Following the collapse of oil prices in mid-2014 and the pressure to balance the fiscal budget, the Saudi leadership headed by King Salman and Crown Prince Mohammed launched Saudi Vision 2030. Saudi Vision 2030 aimed to reduce Saudi Arabia’s dependence on oil revenue, transform and diversify the economy, and improve public sector services ranging from enhancing the quality of life of the country’s citizens and increasing employment among them, to improving health, education, recreation, tourism, e-government services, and infrastructure. Crown Prince Mohammed Bin Salman observed that Vision 2030 is an ambitious yet achievable blueprint which expresses Saudi Arabia’s long-term goals and expectations and reflects the Kingdom’s strengths and capabilities. Achieving Vision 2030 is based on three strong pillars: a vibrant society, thriving economy, and ambitious nation.
The strategic concept of Vision 2030 in its infancy called for change to endure the inevitable challenges brought about pressure to balance the fiscal budget and address the collapse of oil revenues.
Knowing the problem is half of the solution, so the leadership consulted international consultants to deliver strategies to achieve the ambitious long-terms strategy of Saudi Vision 2030. Consultants and experts delivered a state-of-the-art strategy. One challenge is who will execute and deliver the strategies, programs, and initiatives of Vision 2030. The long-term vision requires agile, efficient, motivated, well educated, and experienced key people to strengthen and achieve the programs and initiatives.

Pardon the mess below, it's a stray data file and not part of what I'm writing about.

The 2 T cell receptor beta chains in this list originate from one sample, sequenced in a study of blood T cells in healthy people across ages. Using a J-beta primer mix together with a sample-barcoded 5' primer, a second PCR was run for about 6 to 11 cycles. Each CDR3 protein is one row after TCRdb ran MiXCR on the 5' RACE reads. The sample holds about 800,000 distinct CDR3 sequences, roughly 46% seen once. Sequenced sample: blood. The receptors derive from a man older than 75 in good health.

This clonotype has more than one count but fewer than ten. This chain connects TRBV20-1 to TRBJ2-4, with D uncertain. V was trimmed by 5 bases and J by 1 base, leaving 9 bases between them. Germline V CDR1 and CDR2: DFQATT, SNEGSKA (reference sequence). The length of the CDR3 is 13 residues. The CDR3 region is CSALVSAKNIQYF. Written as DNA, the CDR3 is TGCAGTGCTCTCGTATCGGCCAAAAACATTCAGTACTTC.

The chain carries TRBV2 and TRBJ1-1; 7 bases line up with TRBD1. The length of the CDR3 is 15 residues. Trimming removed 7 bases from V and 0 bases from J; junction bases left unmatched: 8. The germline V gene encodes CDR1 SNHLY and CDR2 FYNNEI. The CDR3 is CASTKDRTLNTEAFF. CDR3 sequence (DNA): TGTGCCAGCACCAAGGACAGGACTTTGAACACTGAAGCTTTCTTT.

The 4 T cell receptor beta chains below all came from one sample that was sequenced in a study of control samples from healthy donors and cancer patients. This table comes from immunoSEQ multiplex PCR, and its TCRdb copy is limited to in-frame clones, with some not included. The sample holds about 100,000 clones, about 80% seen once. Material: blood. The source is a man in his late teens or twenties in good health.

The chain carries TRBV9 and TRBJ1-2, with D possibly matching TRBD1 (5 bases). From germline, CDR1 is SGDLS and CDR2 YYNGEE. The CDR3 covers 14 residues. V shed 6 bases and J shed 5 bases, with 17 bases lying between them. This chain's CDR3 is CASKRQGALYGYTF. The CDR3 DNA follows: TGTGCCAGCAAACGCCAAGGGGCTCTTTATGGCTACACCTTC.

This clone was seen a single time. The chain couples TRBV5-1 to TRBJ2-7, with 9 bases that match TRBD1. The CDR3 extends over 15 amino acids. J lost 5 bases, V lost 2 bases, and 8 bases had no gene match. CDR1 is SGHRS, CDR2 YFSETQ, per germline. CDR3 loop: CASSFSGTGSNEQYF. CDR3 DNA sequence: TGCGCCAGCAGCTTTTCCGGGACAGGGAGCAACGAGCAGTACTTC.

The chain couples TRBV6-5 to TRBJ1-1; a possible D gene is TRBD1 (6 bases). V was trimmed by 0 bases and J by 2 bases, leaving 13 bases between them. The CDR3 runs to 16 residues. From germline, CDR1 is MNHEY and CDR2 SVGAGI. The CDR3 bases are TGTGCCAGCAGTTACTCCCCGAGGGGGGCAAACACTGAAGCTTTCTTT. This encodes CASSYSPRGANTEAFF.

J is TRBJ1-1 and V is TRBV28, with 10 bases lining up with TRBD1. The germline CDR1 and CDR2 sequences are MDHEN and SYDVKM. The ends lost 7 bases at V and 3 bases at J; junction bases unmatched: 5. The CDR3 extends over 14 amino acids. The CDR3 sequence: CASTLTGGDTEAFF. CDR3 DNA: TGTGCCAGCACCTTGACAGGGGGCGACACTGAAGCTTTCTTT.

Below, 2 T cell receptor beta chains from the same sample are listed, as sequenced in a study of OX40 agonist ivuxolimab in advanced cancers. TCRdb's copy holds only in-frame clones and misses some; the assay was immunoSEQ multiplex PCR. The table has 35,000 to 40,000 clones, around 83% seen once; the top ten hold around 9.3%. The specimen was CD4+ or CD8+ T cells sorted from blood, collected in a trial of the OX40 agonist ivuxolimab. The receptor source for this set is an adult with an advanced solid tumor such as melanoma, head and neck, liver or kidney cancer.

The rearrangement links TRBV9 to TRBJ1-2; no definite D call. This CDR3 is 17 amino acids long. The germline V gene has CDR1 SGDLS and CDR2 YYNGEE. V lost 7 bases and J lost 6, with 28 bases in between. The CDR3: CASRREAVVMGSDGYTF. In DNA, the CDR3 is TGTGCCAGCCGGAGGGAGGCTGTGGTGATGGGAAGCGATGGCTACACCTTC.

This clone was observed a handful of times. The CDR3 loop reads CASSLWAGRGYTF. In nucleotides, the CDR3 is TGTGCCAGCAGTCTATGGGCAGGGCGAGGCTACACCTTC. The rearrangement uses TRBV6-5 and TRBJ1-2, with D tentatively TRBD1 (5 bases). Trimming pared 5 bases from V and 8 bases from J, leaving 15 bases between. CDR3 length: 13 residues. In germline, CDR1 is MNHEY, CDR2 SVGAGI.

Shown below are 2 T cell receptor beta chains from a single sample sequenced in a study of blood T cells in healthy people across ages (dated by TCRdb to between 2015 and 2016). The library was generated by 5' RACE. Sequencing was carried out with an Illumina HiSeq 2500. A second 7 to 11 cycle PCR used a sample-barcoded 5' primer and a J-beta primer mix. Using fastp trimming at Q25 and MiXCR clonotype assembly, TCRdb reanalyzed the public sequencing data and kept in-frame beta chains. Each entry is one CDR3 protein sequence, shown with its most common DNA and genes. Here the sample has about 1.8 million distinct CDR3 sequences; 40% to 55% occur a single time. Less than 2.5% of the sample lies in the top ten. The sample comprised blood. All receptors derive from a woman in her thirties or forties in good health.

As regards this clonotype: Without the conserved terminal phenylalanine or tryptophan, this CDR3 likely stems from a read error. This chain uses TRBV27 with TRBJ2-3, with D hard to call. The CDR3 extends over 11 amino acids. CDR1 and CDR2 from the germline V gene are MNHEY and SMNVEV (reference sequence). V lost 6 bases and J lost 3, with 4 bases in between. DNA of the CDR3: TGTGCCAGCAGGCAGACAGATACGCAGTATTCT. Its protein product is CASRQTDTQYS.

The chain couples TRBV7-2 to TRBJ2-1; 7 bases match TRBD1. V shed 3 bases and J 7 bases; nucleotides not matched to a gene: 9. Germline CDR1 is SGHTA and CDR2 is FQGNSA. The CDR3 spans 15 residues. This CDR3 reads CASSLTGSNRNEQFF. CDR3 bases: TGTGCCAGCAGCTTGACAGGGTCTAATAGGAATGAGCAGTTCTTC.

Part of the launch of Saudi Vision 2030 involved programs and initiatives such as the National Transformation Program (NTP), and the establishment of Vision Realization Offices (VROs) in Ministries, as well as merging various government institutions to support their efficiency and capability in delivering change, and an agile strategy to achieve the goals and objectives of the long-term strategy.
Prior to the launch of the long-term vision, the background of the public sector services did not meet the expectations of the country’s citizens in delivering satisfactory services.
To achieve the goals and objectives of Saudi Vision 2030, the leadership trained civil servants and employees and recruited private sector executives to lead the transformation in delivering the vision’s strategic programs and initiatives.
Recruiting private sector executives for leadership positions in the public sector reflected the strategic objectives to promote a new approach in the public sector and to enhance the public-private network and partnerships.
The transition of private sector executives to the public sector requires considerable motivation for them to adjust to various organizational, cultural, and personal challenges that differ from what they are used to in the private sector.
Some of the motivational factors that enabled private sector leaders to transition into the public sector were that they saw the opportunity to be part of the transformation that would impact on the country and region. They wanted to be part of a team that is building a future for the new generations to come. And they saw significant opportunities to learn and grow by being a part of government.
The challenges that face private sector leaders moving to the public sector are extensive processes, policies, and procedures required to get anything done in the public sector. They need to learn and re-learn government office protocols and communications. They need to learn the procedures for getting approval from multiple levels of the government’s chain of command. And, finally, they need to learn how to work with public sector stakeholders.
Achieving Saudi Vision 2030 and the associated restructuring of government institutions have led to several dramatic shifts in public sector institutions.